W3C home > Mailing lists > Public > xml-dist-app@w3.org > October 2001

Re: SOAP concerns

From: Marwan Sabbouh <ms@mitre.org>
Date: Thu, 11 Oct 2001 07:55:11 -0400
Message-ID: <3BC5889F.C2B89CC3@mitre.org>
To: "'xml-dist-app@w3.org'" <xml-dist-app@w3.org>
Sir;

SOAP provides a standard envelope ( and therefore standard tools) for
message flow between two communicating parties.  Without SOAP, a publisher
who wishes to publish
his data on the Internet needs to worry about how to encode (represent) his
data in XML.  Having figured out how to encode the data in XML, he needs to
provide tools that understands
the encoding, and  APIs for programmers to call to extract the data.  A user
of this service would have to use these tools to connect to the publisher
service.  He might need to
use a different set of tools to connect to somebody else 's service, and so
on...With SOAP, standard tools for sending and receiving XML messages are
available.

Your claim that you can put anything into an envelope is correct!, But this
is exactly the point.  Similarly, you can put any data ( in any format)
into the Dublin Core Standard
element.  TCP can transmit any types of data, etc..  My point is this is a
good thing.


The body is there is to distinguish it from the header.  A body is intended
to the ultimate recipient.  A header can be processed by an intermediary,
such as an authentication
service that may exist without the sender knowing about it!
in that sense, SOAP can be viewed as a peer-peer messaging layer( protocol)
or a multi- participant protocol.  The Header mechanism is there to allow
for extensibility and
modularity of the protocol

You r assertions:"  This is useless.  This leaves
implementors clueless of what to do with the contents of a Body
element.  Worse, it leaves every implementor free to do anything they
want.  This makes all SOAP implementations non-interoperable."

Who is the implementor? if you mean the SOAP processor implementor, then the
spec says it is perfectly legal to have multiple children for the body
element.  All the
implemetor has to do is to pass the children to the application implementor
who know what to do with them.  If by implementor you mean the SOAP
application implementor,
then it should process them according to the application semantics.  Recall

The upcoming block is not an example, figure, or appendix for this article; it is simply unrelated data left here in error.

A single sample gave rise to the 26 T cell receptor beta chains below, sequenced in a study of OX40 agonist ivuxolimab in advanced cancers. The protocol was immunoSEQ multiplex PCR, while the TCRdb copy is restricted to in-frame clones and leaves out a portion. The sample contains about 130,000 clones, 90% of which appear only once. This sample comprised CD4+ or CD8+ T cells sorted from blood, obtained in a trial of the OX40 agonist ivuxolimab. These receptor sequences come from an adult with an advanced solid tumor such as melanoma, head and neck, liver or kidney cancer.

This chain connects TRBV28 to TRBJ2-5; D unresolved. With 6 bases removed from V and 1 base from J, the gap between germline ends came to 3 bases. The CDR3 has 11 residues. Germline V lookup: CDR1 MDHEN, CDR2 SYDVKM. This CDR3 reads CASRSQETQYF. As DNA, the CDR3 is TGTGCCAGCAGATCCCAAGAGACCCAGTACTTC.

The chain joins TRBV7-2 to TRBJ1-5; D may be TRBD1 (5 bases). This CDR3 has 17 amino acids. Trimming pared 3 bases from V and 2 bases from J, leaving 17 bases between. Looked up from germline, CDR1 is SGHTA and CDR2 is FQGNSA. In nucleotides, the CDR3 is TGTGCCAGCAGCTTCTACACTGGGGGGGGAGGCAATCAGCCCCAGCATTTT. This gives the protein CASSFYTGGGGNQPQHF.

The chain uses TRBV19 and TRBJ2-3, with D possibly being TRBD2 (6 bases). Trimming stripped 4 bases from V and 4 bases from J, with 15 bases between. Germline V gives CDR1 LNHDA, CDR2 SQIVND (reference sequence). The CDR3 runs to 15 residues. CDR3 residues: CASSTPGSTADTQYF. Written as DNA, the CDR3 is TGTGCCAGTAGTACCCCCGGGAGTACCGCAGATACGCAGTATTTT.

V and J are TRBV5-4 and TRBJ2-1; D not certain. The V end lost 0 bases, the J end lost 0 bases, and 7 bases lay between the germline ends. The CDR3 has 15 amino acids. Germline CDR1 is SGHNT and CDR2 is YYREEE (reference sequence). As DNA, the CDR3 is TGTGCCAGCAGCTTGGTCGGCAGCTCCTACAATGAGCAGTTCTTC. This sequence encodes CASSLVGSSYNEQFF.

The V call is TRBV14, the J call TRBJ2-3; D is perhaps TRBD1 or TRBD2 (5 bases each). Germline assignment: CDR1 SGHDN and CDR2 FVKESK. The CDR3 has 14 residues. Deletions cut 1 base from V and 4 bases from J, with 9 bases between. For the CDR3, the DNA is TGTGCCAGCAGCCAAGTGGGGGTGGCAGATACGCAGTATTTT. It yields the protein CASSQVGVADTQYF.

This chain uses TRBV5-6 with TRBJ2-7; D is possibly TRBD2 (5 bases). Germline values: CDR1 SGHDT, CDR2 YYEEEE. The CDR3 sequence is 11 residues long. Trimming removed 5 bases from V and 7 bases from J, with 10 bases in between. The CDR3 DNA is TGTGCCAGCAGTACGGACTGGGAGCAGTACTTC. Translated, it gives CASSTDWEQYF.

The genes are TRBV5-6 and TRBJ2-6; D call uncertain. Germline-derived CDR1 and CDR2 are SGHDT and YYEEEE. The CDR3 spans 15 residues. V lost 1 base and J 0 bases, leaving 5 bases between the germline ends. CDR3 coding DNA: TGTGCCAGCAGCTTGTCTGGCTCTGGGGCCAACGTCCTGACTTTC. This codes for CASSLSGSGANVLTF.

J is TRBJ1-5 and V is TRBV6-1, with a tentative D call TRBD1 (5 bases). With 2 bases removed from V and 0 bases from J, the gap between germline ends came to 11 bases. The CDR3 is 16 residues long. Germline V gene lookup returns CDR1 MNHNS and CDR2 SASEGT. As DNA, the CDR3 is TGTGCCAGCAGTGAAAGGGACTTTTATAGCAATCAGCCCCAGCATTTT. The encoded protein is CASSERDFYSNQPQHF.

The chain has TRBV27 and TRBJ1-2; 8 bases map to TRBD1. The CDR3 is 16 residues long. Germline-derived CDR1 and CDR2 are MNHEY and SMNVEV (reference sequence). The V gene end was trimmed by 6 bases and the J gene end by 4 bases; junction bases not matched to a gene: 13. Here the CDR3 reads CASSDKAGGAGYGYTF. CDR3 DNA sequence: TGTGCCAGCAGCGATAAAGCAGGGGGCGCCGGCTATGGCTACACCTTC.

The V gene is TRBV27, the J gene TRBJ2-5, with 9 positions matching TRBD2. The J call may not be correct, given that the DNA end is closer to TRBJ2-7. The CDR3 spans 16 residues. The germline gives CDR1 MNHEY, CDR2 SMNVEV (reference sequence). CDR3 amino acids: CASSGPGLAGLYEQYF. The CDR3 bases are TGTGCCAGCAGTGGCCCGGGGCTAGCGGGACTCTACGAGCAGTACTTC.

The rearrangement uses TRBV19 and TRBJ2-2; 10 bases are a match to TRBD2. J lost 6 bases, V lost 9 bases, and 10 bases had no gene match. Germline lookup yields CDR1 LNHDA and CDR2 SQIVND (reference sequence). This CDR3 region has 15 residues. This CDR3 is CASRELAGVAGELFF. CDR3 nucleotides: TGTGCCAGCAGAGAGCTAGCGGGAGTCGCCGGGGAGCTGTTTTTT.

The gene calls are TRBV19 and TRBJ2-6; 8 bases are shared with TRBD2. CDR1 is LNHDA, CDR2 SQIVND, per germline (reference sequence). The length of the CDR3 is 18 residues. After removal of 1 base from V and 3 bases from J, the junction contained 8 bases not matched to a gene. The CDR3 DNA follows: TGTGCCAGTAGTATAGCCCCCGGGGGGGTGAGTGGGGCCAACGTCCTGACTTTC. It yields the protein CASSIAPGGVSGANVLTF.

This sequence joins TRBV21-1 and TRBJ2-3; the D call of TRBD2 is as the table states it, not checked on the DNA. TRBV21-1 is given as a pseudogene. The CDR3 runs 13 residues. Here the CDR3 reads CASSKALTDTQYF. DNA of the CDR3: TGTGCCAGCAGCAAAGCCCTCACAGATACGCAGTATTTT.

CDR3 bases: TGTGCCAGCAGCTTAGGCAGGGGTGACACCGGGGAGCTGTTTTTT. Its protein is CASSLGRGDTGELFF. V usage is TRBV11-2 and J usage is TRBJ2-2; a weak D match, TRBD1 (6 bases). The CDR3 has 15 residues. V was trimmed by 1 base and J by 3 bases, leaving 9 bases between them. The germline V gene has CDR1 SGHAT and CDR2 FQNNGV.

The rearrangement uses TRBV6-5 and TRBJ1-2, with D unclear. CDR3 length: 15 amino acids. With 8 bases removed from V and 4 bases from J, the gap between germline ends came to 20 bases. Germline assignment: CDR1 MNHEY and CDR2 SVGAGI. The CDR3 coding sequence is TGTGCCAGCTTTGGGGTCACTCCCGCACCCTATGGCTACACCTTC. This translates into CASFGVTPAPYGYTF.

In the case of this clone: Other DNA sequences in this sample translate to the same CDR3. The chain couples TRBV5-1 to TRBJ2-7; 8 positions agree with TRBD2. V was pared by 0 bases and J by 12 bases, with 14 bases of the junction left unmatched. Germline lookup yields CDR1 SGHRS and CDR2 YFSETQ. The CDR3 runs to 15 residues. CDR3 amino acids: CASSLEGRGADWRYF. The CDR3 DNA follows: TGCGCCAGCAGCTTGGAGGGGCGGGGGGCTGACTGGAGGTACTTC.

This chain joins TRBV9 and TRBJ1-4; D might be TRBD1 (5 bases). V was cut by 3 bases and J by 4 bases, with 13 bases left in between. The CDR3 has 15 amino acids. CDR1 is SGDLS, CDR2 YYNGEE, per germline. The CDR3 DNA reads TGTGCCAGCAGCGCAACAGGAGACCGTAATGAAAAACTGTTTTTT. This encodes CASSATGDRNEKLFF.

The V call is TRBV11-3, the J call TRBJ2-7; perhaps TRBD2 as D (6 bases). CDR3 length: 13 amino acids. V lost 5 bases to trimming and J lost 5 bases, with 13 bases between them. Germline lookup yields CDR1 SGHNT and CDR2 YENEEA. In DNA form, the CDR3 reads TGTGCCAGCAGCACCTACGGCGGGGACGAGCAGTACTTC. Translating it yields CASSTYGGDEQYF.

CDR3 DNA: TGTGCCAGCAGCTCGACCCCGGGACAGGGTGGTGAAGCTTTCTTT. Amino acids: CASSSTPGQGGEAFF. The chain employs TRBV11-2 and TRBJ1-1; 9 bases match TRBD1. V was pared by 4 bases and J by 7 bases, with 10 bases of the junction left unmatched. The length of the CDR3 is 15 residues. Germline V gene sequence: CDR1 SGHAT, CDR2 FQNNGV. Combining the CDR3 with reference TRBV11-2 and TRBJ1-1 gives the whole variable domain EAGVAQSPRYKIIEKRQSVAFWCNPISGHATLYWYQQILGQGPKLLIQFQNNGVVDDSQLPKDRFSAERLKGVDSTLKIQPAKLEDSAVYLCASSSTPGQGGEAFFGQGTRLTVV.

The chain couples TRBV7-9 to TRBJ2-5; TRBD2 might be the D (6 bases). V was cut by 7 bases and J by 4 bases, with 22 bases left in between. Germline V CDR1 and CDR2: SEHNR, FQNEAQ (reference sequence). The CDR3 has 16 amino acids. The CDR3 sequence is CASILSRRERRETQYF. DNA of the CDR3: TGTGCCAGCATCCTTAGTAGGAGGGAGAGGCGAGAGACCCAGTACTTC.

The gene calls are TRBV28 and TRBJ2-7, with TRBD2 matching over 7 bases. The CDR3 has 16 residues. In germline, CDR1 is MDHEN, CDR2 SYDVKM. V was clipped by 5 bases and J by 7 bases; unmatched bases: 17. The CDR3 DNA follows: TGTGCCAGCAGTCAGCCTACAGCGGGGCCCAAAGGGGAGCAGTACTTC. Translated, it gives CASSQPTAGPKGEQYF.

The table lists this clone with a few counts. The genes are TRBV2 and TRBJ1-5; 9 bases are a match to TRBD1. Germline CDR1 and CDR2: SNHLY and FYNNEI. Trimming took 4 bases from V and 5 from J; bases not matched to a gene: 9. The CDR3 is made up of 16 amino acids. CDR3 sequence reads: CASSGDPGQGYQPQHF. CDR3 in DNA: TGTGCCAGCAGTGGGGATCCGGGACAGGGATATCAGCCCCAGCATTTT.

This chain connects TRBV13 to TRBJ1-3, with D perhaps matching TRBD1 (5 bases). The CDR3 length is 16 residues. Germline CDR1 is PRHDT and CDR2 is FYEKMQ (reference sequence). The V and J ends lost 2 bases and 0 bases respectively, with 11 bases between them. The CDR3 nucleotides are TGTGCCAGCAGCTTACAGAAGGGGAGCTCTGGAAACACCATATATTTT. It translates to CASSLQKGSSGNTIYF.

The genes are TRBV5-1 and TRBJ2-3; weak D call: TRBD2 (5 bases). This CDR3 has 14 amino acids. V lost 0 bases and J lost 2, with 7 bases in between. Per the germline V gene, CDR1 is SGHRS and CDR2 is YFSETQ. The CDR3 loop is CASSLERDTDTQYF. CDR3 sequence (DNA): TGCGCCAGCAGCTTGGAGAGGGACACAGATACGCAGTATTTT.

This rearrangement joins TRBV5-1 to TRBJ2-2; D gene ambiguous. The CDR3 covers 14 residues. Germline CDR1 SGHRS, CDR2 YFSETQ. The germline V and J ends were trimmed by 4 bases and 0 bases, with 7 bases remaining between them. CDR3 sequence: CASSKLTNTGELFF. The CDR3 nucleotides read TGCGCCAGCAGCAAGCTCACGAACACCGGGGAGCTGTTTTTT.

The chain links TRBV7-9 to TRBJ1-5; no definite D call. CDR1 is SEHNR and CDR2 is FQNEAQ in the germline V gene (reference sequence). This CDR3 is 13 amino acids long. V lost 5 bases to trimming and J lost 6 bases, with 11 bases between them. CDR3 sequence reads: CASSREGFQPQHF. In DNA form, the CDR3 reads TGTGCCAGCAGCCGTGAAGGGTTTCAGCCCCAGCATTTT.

SOAP does NOT define any application semantics!

Soap allows for   semantics thru the use of SOAP modules.  Modules are not
currently defined for this version of the spec.  Future versions do just
that.

Finally, SOAP interoperability is a major concern of mine.  But I am not
sure we are in agreement on what is meant by interoperability.. Let me
elaborate please.

I publish my Soap service usin Microsoft tools.  Any SOAP consumer must be
able to consume the service using  tools from any vendor ( not just MS).
The problem with
SOAP 1.1 was that it was silent on lots of issues.  An example would be Soap
Action.  Soap 1.2 is clearing up lots of these issues.

I hope this helps
marwan

Marwan Sabbouh wrote:

> I recieved this email questioning the value of SOAP.
>
> Hi Folks,
>
> Some concerns that I have with SOAP ...
>
> I have taken a look at the latest draft of SOAP.  As far as I can tell,
> SOAP now defines a shell into which you can put anything.  No semantics
> are defined for any of the elements.  For example, the Body element is
> defined to contain zero or more children.  That's the extent of their
> definition of the Body element!  This is useless.  This leaves
> implementors clueless of what to do with the contents of a Body
> element.  Worse, it leaves every implementor free to do anything they
> want.  This makes all SOAP implementations non-interoperable.
>
> I am all in favor of extensible schemas, but you've got to first have
> something concrete to extend.
>
> At this time I am hard pressed to see any utility for SOAP.  Why would I
>
> use something that is devoid of substance, when I can already implement
> (HTML) text-based Web services using Java Servlets, CGI, JSP, APS, etc?
>
> Just a few thoughts...  Your comments are eagerly welcome.
Received on Thursday, 11 October 2001 07:55:44 GMT

This archive was generated by hypermail 2.2.0+W3C-0.50 : Monday, 7 December 2009 10:59:04 GMT